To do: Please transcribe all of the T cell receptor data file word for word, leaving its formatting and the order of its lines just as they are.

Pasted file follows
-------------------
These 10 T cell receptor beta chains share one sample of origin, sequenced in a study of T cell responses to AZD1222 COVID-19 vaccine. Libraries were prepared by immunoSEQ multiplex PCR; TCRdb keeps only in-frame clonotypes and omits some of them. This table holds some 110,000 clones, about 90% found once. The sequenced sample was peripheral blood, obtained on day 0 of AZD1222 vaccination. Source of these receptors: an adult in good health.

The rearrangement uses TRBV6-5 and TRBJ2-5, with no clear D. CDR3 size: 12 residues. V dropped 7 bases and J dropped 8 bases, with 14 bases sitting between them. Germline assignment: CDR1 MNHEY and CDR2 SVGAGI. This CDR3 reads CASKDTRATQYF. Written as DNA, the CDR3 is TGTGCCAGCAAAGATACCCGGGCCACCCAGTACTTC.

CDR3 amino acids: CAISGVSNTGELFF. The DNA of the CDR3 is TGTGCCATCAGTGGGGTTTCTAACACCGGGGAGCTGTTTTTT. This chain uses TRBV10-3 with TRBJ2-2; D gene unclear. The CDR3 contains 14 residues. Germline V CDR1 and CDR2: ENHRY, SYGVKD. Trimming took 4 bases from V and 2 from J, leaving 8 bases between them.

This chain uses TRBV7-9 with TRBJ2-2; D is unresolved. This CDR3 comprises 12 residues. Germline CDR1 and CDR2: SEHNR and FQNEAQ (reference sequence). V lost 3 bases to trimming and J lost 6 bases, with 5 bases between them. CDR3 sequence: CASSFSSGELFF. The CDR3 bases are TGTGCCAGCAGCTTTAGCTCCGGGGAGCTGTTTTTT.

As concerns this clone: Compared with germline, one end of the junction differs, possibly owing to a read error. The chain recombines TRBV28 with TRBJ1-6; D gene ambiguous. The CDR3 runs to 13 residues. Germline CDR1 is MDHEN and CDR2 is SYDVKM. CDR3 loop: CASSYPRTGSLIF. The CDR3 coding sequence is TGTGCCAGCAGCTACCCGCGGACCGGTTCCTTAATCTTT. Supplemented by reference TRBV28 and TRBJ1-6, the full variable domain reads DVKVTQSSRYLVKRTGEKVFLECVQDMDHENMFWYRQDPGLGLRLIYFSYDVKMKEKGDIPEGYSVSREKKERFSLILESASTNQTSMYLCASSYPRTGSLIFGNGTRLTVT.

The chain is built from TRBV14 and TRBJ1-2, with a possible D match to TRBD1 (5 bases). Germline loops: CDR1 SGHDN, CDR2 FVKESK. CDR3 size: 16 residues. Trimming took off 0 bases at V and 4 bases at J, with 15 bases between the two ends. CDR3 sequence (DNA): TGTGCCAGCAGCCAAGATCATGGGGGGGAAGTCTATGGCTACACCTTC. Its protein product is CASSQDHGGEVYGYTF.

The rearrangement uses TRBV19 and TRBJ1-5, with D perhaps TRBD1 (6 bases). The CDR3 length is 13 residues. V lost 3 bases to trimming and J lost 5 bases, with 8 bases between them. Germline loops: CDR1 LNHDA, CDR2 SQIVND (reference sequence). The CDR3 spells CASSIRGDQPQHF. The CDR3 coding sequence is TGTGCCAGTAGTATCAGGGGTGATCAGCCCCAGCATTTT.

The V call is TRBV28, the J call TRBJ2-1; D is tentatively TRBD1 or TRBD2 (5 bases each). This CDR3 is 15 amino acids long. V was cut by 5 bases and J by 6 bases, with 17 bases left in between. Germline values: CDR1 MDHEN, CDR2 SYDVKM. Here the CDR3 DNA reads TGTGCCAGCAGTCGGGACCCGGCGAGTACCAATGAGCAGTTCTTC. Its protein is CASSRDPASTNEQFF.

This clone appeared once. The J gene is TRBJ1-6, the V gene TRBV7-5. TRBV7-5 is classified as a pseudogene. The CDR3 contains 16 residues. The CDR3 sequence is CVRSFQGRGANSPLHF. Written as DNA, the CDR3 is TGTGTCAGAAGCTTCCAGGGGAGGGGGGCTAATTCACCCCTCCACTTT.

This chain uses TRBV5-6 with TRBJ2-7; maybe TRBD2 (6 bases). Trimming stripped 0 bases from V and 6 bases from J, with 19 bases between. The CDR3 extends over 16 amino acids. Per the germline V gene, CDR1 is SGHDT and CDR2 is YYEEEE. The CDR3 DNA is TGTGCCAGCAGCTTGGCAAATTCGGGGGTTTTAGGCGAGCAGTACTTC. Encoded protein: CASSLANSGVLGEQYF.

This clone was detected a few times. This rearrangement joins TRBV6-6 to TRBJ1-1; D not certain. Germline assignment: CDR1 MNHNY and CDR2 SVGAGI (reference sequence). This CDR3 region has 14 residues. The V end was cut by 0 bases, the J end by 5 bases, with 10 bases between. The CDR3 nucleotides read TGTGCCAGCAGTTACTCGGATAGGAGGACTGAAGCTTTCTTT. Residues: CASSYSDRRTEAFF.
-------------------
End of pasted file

These 10 T cell receptor beta chains share one sample of origin, sequenced in a study of T cell responses to AZD1222 COVID-19 vaccine. Libraries were prepared by immunoSEQ multiplex PCR; TCRdb keeps only in-frame clonotypes and omits some of them. This table holds some 110,000 clones, about 90% found once. The sequenced sample was peripheral blood, obtained on day 0 of AZD1222 vaccination. Source of these receptors: an adult in good health.

The rearrangement uses TRBV6-5 and TRBJ2-5, with no clear D. CDR3 size: 12 residues. V dropped 7 bases and J dropped 8 bases, with 14 bases sitting between them. Germline assignment: CDR1 MNHEY and CDR2 SVGAGI. This CDR3 reads CASKDTRATQYF. Written as DNA, the CDR3 is TGTGCCAGCAAAGATACCCGGGCCACCCAGTACTTC.

CDR3 amino acids: CAISGVSNTGELFF. The DNA of the CDR3 is TGTGCCATCAGTGGGGTTTCTAACACCGGGGAGCTGTTTTTT. This chain uses TRBV10-3 with TRBJ2-2; D gene unclear. The CDR3 contains 14 residues. Germline V CDR1 and CDR2: ENHRY, SYGVKD. Trimming took 4 bases from V and 2 from J, leaving 8 bases between them.

This chain uses TRBV7-9 with TRBJ2-2; D is unresolved. This CDR3 comprises 12 residues. Germline CDR1 and CDR2: SEHNR and FQNEAQ (reference sequence). V lost 3 bases to trimming and J lost 6 bases, with 5 bases between them. CDR3 sequence: CASSFSSGELFF. The CDR3 bases are TGTGCCAGCAGCTTTAGCTCCGGGGAGCTGTTTTTT.

As concerns this clone: Compared with germline, one end of the junction differs, possibly owing to a read error. The chain recombines TRBV28 with TRBJ1-6; D gene ambiguous. The CDR3 runs to 13 residues. Germline CDR1 is MDHEN and CDR2 is SYDVKM. CDR3 loop: CASSYPRTGSLIF. The CDR3 coding sequence is TGTGCCAGCAGCTACCCGCGGACCGGTTCCTTAATCTTT. Supplemented by reference TRBV28 and TRBJ1-6, the full variable domain reads DVKVTQSSRYLVKRTGEKVFLECVQDMDHENMFWYRQDPGLGLRLIYFSYDVKMKEKGDIPEGYSVSREKKERFSLILESASTNQTSMYLCASSYPRTGSLIFGNGTRLTVT.

The chain is built from TRBV14 and TRBJ1-2, with a possible D match to TRBD1 (5 bases). Germline loops: CDR1 SGHDN, CDR2 FVKESK. CDR3 size: 16 residues. Trimming took off 0 bases at V and 4 bases at J, with 15 bases between the two ends. CDR3 sequence (DNA): TGTGCCAGCAGCCAAGATCATGGGGGGGAAGTCTATGGCTACACCTTC. Its protein product is CASSQDHGGEVYGYTF.

The rearrangement uses TRBV19 and TRBJ1-5, with D perhaps TRBD1 (6 bases). The CDR3 length is 13 residues. V lost 3 bases to trimming and J lost 5 bases, with 8 bases between them. Germline loops: CDR1 LNHDA, CDR2 SQIVND (reference sequence). The CDR3 spells CASSIRGDQPQHF. The CDR3 coding sequence is TGTGCCAGTAGTATCAGGGGTGATCAGCCCCAGCATTTT.

The V call is TRBV28, the J call TRBJ2-1; D is tentatively TRBD1 or TRBD2 (5 bases each). This CDR3 is 15 amino acids long. V was cut by 5 bases and J by 6 bases, with 17 bases left in between. Germline values: CDR1 MDHEN, CDR2 SYDVKM. Here the CDR3 DNA reads TGTGCCAGCAGTCGGGACCCGGCGAGTACCAATGAGCAGTTCTTC. Its protein is CASSRDPASTNEQFF.

This clone appeared once. The J gene is TRBJ1-6, the V gene TRBV7-5. TRBV7-5 is classified as a pseudogene. The CDR3 contains 16 residues. The CDR3 sequence is CVRSFQGRGANSPLHF. Written as DNA, the CDR3 is TGTGTCAGAAGCTTCCAGGGGAGGGGGGCTAATTCACCCCTCCACTTT.

This chain uses TRBV5-6 with TRBJ2-7; maybe TRBD2 (6 bases). Trimming stripped 0 bases from V and 6 bases from J, with 19 bases between. The CDR3 extends over 16 amino acids. Per the germline V gene, CDR1 is SGHDT and CDR2 is YYEEEE. The CDR3 DNA is TGTGCCAGCAGCTTGGCAAATTCGGGGGTTTTAGGCGAGCAGTACTTC. Encoded protein: CASSLANSGVLGEQYF.

This clone was detected a few times. This rearrangement joins TRBV6-6 to TRBJ1-1; D not certain. Germline assignment: CDR1 MNHNY and CDR2 SVGAGI (reference sequence). This CDR3 region has 14 residues. The V end was cut by 0 bases, the J end by 5 bases, with 10 bases between. The CDR3 nucleotides read TGTGCCAGCAGTTACTCGGATAGGAGGACTGAAGCTTTCTTT. Residues: CASSYSDRRTEAFF.